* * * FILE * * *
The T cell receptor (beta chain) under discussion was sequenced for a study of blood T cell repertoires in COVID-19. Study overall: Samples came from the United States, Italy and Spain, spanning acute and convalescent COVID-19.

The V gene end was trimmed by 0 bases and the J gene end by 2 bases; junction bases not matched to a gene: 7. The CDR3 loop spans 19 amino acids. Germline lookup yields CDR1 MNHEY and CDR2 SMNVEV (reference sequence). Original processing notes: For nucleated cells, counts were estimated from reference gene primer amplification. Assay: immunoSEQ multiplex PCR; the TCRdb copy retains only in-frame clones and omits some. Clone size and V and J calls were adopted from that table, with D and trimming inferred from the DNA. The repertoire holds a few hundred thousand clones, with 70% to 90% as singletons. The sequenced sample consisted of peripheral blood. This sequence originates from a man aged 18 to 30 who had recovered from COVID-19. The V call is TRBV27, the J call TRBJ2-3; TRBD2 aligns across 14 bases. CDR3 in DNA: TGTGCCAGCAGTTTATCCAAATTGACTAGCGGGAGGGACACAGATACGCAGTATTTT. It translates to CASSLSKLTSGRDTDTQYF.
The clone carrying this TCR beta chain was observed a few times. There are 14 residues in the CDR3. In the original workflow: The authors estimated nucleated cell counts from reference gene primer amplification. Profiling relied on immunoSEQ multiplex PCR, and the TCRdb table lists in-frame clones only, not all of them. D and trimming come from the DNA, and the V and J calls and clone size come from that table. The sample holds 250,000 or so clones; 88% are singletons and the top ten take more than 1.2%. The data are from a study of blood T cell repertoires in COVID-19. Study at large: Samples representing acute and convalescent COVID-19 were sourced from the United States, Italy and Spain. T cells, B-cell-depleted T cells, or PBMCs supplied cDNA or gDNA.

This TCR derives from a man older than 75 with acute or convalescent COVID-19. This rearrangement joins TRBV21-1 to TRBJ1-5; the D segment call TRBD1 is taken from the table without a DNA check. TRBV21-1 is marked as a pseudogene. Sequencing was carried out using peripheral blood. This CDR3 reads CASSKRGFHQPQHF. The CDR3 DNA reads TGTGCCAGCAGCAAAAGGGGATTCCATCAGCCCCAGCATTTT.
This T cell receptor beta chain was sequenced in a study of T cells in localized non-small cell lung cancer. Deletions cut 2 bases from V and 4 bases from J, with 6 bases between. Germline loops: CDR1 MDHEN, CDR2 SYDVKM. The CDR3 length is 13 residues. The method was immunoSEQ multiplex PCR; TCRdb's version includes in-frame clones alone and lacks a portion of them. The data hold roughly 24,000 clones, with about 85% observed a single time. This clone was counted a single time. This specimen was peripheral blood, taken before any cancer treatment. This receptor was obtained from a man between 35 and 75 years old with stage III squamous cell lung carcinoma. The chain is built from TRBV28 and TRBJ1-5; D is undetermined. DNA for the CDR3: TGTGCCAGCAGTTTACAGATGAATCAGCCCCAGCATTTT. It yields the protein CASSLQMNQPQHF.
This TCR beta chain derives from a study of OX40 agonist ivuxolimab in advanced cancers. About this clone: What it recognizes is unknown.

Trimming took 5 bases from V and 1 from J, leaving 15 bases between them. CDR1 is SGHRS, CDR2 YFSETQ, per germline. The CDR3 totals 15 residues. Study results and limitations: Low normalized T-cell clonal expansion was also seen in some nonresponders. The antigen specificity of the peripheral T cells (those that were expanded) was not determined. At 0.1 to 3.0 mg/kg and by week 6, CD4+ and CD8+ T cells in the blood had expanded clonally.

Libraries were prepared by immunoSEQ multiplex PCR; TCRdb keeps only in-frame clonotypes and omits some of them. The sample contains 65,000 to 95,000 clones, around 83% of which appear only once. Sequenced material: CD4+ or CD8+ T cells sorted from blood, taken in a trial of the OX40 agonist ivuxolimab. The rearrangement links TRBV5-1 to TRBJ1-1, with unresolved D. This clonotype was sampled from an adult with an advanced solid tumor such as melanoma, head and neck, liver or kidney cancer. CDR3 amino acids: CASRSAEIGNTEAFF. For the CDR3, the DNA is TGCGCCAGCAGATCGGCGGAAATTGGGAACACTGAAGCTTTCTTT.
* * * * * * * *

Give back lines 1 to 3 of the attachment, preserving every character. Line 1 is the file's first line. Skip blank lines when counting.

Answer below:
The T cell receptor (beta chain) under discussion was sequenced for a study of blood T cell repertoires in COVID-19. Study overall: Samples came from the United States, Italy and Spain, spanning acute and convalescent COVID-19.

The V gene end was trimmed by 0 bases and the J gene end by 2 bases; junction bases not matched to a gene: 7. The CDR3 loop spans 19 amino acids. Germline lookup yields CDR1 MNHEY and CDR2 SMNVEV (reference sequence). Original processing notes: For nucleated cells, counts were estimated from reference gene primer amplification. Assay: immunoSEQ multiplex PCR; the TCRdb copy retains only in-frame clones and omits some. Clone size and V and J calls were adopted from that table, with D and trimming inferred from the DNA. The repertoire holds a few hundred thousand clones, with 70% to 90% as singletons. The sequenced sample consisted of peripheral blood. This sequence originates from a man aged 18 to 30 who had recovered from COVID-19. The V call is TRBV27, the J call TRBJ2-3; TRBD2 aligns across 14 bases. CDR3 in DNA: TGTGCCAGCAGTTTATCCAAATTGACTAGCGGGAGGGACACAGATACGCAGTATTTT. It translates to CASSLSKLTSGRDTDTQYF.
The clone carrying this TCR beta chain was observed a few times. There are 14 residues in the CDR3. In the original workflow: The authors estimated nucleated cell counts from reference gene primer amplification. Profiling relied on immunoSEQ multiplex PCR, and the TCRdb table lists in-frame clones only, not all of them. D and trimming come from the DNA, and the V and J calls and clone size come from that table. The sample holds 250,000 or so clones; 88% are singletons and the top ten take more than 1.2%. The data are from a study of blood T cell repertoires in COVID-19. Study at large: Samples representing acute and convalescent COVID-19 were sourced from the United States, Italy and Spain. T cells, B-cell-depleted T cells, or PBMCs supplied cDNA or gDNA.